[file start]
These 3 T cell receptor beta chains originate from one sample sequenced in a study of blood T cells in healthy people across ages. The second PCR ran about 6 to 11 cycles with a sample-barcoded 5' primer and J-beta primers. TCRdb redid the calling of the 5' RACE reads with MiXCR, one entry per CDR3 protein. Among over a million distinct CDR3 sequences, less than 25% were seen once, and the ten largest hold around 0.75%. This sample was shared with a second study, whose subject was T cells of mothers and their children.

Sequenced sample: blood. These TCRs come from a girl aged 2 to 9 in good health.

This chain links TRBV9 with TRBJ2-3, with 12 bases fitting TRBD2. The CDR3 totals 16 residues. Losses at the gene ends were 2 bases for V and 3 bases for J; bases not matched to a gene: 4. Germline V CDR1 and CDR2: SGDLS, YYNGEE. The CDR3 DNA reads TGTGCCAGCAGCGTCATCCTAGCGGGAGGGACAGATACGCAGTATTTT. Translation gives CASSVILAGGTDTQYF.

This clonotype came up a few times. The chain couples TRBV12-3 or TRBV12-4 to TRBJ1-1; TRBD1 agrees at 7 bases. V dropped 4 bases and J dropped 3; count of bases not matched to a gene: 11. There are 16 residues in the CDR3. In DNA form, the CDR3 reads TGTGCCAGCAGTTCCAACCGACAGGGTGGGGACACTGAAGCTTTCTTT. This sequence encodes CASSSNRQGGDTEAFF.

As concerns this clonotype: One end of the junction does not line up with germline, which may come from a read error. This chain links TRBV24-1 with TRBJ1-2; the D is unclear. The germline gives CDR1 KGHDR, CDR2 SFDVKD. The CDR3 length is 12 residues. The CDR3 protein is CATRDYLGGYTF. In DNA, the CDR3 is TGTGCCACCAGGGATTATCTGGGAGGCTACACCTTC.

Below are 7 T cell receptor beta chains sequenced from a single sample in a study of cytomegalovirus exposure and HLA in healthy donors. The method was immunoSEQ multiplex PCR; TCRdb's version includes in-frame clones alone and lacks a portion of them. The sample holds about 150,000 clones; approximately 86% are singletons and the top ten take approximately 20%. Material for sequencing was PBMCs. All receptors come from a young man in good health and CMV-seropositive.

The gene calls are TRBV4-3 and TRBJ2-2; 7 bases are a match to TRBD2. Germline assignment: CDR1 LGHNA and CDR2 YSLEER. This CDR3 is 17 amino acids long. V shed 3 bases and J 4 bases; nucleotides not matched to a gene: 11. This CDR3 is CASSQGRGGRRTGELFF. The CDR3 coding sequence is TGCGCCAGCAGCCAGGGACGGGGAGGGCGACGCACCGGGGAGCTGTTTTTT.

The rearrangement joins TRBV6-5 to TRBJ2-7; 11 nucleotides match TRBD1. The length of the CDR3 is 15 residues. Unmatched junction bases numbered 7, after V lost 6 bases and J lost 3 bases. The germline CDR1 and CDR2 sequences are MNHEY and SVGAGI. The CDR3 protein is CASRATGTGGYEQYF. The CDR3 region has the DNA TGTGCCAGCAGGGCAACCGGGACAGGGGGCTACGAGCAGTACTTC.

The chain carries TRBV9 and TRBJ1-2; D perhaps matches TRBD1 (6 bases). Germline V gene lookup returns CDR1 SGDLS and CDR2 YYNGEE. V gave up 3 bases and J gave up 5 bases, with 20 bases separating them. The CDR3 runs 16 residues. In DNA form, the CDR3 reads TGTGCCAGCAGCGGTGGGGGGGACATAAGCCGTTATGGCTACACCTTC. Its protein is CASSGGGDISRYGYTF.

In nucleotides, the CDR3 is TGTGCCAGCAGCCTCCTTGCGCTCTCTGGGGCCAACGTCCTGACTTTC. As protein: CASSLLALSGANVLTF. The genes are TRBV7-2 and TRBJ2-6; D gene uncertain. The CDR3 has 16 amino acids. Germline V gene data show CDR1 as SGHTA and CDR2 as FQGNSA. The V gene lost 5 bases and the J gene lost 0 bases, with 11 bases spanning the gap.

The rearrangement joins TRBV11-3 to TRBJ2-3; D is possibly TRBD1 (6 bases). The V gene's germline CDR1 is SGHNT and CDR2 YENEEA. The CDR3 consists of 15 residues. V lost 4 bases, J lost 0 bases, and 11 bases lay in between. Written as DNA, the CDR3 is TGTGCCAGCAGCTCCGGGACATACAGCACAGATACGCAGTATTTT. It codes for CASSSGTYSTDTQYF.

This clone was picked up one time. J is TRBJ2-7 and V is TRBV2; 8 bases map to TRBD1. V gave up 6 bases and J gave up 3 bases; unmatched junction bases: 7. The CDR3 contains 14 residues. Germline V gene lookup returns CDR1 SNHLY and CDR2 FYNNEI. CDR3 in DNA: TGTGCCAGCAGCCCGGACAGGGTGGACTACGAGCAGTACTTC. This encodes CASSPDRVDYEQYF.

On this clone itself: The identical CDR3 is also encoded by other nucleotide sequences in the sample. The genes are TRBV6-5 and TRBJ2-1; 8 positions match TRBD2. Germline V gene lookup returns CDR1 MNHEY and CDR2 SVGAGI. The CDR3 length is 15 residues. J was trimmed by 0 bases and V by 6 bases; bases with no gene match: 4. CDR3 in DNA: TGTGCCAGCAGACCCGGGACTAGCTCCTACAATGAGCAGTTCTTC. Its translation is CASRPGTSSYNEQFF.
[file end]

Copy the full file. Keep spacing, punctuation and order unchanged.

These 3 T cell receptor beta chains originate from one sample sequenced in a study of blood T cells in healthy people across ages. The second PCR ran about 6 to 11 cycles with a sample-barcoded 5' primer and J-beta primers. TCRdb redid the calling of the 5' RACE reads with MiXCR, one entry per CDR3 protein. Among over a million distinct CDR3 sequences, less than 25% were seen once, and the ten largest hold around 0.75%. This sample was shared with a second study, whose subject was T cells of mothers and their children.

Sequenced sample: blood. These TCRs come from a girl aged 2 to 9 in good health.

This chain links TRBV9 with TRBJ2-3, with 12 bases fitting TRBD2. The CDR3 totals 16 residues. Losses at the gene ends were 2 bases for V and 3 bases for J; bases not matched to a gene: 4. Germline V CDR1 and CDR2: SGDLS, YYNGEE. The CDR3 DNA reads TGTGCCAGCAGCGTCATCCTAGCGGGAGGGACAGATACGCAGTATTTT. Translation gives CASSVILAGGTDTQYF.

This clonotype came up a few times. The chain couples TRBV12-3 or TRBV12-4 to TRBJ1-1; TRBD1 agrees at 7 bases. V dropped 4 bases and J dropped 3; count of bases not matched to a gene: 11. There are 16 residues in the CDR3. In DNA form, the CDR3 reads TGTGCCAGCAGTTCCAACCGACAGGGTGGGGACACTGAAGCTTTCTTT. This sequence encodes CASSSNRQGGDTEAFF.

As concerns this clonotype: One end of the junction does not line up with germline, which may come from a read error. This chain links TRBV24-1 with TRBJ1-2; the D is unclear. The germline gives CDR1 KGHDR, CDR2 SFDVKD. The CDR3 length is 12 residues. The CDR3 protein is CATRDYLGGYTF. In DNA, the CDR3 is TGTGCCACCAGGGATTATCTGGGAGGCTACACCTTC.

Below are 7 T cell receptor beta chains sequenced from a single sample in a study of cytomegalovirus exposure and HLA in healthy donors. The method was immunoSEQ multiplex PCR; TCRdb's version includes in-frame clones alone and lacks a portion of them. The sample holds about 150,000 clones; approximately 86% are singletons and the top ten take approximately 20%. Material for sequencing was PBMCs. All receptors come from a young man in good health and CMV-seropositive.

The gene calls are TRBV4-3 and TRBJ2-2; 7 bases are a match to TRBD2. Germline assignment: CDR1 LGHNA and CDR2 YSLEER. This CDR3 is 17 amino acids long. V shed 3 bases and J 4 bases; nucleotides not matched to a gene: 11. This CDR3 is CASSQGRGGRRTGELFF. The CDR3 coding sequence is TGCGCCAGCAGCCAGGGACGGGGAGGGCGACGCACCGGGGAGCTGTTTTTT.

The rearrangement joins TRBV6-5 to TRBJ2-7; 11 nucleotides match TRBD1. The length of the CDR3 is 15 residues. Unmatched junction bases numbered 7, after V lost 6 bases and J lost 3 bases. The germline CDR1 and CDR2 sequences are MNHEY and SVGAGI. The CDR3 protein is CASRATGTGGYEQYF. The CDR3 region has the DNA TGTGCCAGCAGGGCAACCGGGACAGGGGGCTACGAGCAGTACTTC.

The chain carries TRBV9 and TRBJ1-2; D perhaps matches TRBD1 (6 bases). Germline V gene lookup returns CDR1 SGDLS and CDR2 YYNGEE. V gave up 3 bases and J gave up 5 bases, with 20 bases separating them. The CDR3 runs 16 residues. In DNA form, the CDR3 reads TGTGCCAGCAGCGGTGGGGGGGACATAAGCCGTTATGGCTACACCTTC. Its protein is CASSGGGDISRYGYTF.

In nucleotides, the CDR3 is TGTGCCAGCAGCCTCCTTGCGCTCTCTGGGGCCAACGTCCTGACTTTC. As protein: CASSLLALSGANVLTF. The genes are TRBV7-2 and TRBJ2-6; D gene uncertain. The CDR3 has 16 amino acids. Germline V gene data show CDR1 as SGHTA and CDR2 as FQGNSA. The V gene lost 5 bases and the J gene lost 0 bases, with 11 bases spanning the gap.

The rearrangement joins TRBV11-3 to TRBJ2-3; D is possibly TRBD1 (6 bases). The V gene's germline CDR1 is SGHNT and CDR2 YENEEA. The CDR3 consists of 15 residues. V lost 4 bases, J lost 0 bases, and 11 bases lay in between. Written as DNA, the CDR3 is TGTGCCAGCAGCTCCGGGACATACAGCACAGATACGCAGTATTTT. It codes for CASSSGTYSTDTQYF.

This clone was picked up one time. J is TRBJ2-7 and V is TRBV2; 8 bases map to TRBD1. V gave up 6 bases and J gave up 3 bases; unmatched junction bases: 7. The CDR3 contains 14 residues. Germline V gene lookup returns CDR1 SNHLY and CDR2 FYNNEI. CDR3 in DNA: TGTGCCAGCAGCCCGGACAGGGTGGACTACGAGCAGTACTTC. This encodes CASSPDRVDYEQYF.

On this clone itself: The identical CDR3 is also encoded by other nucleotide sequences in the sample. The genes are TRBV6-5 and TRBJ2-1; 8 positions match TRBD2. Germline V gene lookup returns CDR1 MNHEY and CDR2 SVGAGI. The CDR3 length is 15 residues. J was trimmed by 0 bases and V by 6 bases; bases with no gene match: 4. CDR3 in DNA: TGTGCCAGCAGACCCGGGACTAGCTCCTACAATGAGCAGTTCTTC. Its translation is CASRPGTSSYNEQFF.